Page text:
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Leaders of 40 countries told the world at a U.S.-sponsored summit Thursday that they were serious about combating climate change, but only a few matched their rhetoric with new commitments for reducing emissions, and those who did said little about how they’d meet those targets.
Even as the virtual summit hosted by President Biden accomplished his goal of restoring the United States to a position of global leadership on the issue, it also revealed the limits of his ability to build support for the more aggressive action that experts say is needed.
“It’s an encouraging start,” Biden said during a break in a series of speeches from other nations’ leaders during the first morning of the two-day summit.
The president announced at the outset that he was doubling America’s initial commitment to reduce planet-warming emissions under the 2015 Paris climate agreement, signaling a break from the U.S. abandonment of that pact under former President Trump. Japan and Canada said they would strengthen their goals as well.
However, China and India — Nos. 1 and 3, respectively, in highest carbon emissions — offered nothing new. Neither country announced stronger plans to reduce emissions in the near term, to end their reliance on coal-generated electricity or, in China’s case, to stop financing the construction of coal-fired plants abroad.
Chinese President Xi Jinping emphasized that any international agreements should be centered on “common but differentiated responsibilities,” an often-repeated principle that richer, more developed nations should shoulder more of the burden of fighting climate change after spending decades building their wealth with unchecked emissions.
Australian Prime Minister Scott Morrison avoided making any new promises for his country, despite its role as a major exporter of coal and gas and its worsening problem of extreme wildfires, which, as in California, are believed to be a consequence of global warming.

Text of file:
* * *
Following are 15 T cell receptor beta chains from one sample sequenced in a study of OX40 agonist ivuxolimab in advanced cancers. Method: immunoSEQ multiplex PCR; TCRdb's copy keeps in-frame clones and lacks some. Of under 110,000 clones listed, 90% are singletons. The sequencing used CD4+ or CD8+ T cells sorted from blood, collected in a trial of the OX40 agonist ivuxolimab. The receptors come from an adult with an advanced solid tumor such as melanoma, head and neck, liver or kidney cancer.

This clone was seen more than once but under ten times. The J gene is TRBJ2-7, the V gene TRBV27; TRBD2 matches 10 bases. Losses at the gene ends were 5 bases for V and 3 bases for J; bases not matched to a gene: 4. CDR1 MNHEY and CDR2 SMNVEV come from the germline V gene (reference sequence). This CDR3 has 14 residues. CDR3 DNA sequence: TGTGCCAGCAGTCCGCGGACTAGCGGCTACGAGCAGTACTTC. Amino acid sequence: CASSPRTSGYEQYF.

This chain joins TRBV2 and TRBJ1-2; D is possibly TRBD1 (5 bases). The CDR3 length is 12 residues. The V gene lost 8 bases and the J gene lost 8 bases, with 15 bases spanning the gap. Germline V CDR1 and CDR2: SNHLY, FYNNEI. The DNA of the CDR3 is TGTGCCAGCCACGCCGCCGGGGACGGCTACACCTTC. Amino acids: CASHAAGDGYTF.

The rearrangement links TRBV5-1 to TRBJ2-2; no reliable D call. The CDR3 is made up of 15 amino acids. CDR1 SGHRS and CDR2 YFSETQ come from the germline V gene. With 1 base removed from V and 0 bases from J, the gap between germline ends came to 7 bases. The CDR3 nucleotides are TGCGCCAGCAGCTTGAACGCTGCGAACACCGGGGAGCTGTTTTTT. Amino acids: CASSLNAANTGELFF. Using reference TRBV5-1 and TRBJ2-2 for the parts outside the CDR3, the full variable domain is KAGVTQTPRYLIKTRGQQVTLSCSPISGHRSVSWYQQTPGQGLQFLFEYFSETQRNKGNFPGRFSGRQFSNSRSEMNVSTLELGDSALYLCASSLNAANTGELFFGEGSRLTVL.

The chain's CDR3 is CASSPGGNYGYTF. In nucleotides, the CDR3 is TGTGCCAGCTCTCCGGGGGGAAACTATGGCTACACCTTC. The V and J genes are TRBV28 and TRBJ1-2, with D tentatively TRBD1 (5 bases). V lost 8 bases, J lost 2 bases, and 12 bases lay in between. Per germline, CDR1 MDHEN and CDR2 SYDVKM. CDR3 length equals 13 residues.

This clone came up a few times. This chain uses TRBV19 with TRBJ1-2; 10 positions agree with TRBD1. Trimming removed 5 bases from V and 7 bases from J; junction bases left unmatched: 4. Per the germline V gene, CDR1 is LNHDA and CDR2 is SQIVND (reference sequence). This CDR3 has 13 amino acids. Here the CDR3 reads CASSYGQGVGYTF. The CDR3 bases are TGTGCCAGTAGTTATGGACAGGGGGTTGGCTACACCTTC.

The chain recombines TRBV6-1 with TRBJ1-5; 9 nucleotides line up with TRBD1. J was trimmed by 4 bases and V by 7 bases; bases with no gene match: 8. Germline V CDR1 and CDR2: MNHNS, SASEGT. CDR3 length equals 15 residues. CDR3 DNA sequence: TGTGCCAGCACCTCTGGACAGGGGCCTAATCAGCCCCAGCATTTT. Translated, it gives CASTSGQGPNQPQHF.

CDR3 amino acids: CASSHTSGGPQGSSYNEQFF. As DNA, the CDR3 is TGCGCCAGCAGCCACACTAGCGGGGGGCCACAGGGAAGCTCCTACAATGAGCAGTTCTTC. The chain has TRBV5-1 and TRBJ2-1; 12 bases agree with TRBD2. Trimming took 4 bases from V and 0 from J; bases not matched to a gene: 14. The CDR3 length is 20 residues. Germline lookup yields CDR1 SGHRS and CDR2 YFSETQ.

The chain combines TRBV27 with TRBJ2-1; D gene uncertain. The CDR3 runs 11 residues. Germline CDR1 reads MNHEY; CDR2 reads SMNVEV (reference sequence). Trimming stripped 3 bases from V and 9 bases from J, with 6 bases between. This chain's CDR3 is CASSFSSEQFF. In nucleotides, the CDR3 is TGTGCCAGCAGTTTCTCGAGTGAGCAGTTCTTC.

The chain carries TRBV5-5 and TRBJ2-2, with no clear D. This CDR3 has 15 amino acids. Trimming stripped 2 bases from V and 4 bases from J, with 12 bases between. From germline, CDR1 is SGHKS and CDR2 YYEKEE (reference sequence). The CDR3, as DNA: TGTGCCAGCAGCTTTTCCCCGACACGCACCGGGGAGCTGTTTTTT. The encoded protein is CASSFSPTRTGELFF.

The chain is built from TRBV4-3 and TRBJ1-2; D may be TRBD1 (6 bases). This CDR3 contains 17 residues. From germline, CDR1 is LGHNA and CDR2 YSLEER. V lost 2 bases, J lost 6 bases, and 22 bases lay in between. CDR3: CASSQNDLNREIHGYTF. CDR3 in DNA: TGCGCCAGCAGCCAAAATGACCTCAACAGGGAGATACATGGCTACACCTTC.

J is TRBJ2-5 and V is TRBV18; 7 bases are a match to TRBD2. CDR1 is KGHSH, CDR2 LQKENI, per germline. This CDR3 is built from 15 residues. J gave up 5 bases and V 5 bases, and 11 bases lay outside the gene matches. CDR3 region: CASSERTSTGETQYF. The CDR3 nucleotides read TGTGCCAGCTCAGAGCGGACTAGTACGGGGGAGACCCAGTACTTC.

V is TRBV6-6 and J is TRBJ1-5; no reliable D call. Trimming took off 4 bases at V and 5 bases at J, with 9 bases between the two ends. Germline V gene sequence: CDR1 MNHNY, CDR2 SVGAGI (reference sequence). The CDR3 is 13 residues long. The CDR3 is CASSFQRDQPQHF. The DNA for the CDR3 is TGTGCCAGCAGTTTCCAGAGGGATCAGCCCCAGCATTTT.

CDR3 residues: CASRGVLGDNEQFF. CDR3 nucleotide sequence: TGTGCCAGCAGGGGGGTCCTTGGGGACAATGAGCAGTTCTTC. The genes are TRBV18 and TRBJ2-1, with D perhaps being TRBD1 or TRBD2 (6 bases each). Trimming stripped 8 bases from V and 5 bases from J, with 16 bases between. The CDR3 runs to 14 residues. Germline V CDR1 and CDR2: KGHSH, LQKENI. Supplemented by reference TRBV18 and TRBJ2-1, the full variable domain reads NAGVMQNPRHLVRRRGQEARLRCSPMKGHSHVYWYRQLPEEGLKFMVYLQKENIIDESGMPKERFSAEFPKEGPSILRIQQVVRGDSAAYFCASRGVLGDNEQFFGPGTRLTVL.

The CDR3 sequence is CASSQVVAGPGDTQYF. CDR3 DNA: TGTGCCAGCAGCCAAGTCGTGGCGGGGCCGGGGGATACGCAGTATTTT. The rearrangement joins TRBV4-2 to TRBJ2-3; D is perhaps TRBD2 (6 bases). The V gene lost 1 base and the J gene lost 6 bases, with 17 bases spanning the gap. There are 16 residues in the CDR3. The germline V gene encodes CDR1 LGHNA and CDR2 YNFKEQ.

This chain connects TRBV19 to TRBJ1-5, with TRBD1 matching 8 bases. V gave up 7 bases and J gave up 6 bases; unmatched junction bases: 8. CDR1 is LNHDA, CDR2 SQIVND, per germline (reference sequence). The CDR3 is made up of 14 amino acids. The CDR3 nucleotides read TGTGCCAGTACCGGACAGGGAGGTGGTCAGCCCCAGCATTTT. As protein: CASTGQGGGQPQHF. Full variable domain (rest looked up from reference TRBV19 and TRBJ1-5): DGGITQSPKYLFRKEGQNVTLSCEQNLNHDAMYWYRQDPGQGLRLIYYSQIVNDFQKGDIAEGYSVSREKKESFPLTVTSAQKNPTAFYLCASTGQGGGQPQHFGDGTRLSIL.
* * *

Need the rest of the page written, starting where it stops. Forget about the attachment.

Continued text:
President Jair Bolsonaro of Brazil vowed to end illegal deforestation of the Amazon region by 2030, a pledge that sharply conflicted with the reality of the forest’s destruction under his watch.
Biden’s global climate envoy, former senator and Secretary of State John F. Kerry, told White House reporters after the opening day’s session that the administration would use persistent diplomacy to bring along leaders of nations that were lagging behind.
“We will have the ability,” he said, “to be able to create enough progress with other countries that those countries are going to come along, too.”
David Victor, a professor of international relations at UC San Diego, said the summit was a sign of how U.S. leadership had slipped under Trump, who not only withdrew from the Paris agreement but also weakened nearly every major environmental regulation.
“In earlier years,” Victor said, “when the U.S. hosted a novel event like this, there would be more novel announcements.”
He added, “The rest of the world is thrilled that the U.S. is back at work on climate policy, but they don’t really know what to believe coming out of the U.S. these days.”
Biden increased the U.S. target for reducing emissions to between 50% and 52% below 2005 levels by 2030, and told the other leaders, “This is the decisive decade.”
His target is a much more aggressive goal than the one that former President Obama set when the Paris climate accord was signed more than five years ago.
“We must get on a path now in order to do that,” Biden said. “If we do, we’ll breathe easier, literally and figuratively.”
He also called on private companies and the financial sector to contribute more to the fight by shifting investments from fossil fuels to cleaner technology.
Fulfilling the U.S. commitment will require sweeping changes in how Americans power their vehicles, homes and factories, but administration officials said little about how the country would get there.
The administration did not detail specific policies that they would propose or enact, and many proposals that Biden has made public are facing stiff resistance from Republicans and from industries that would be forced to overhaul their operations.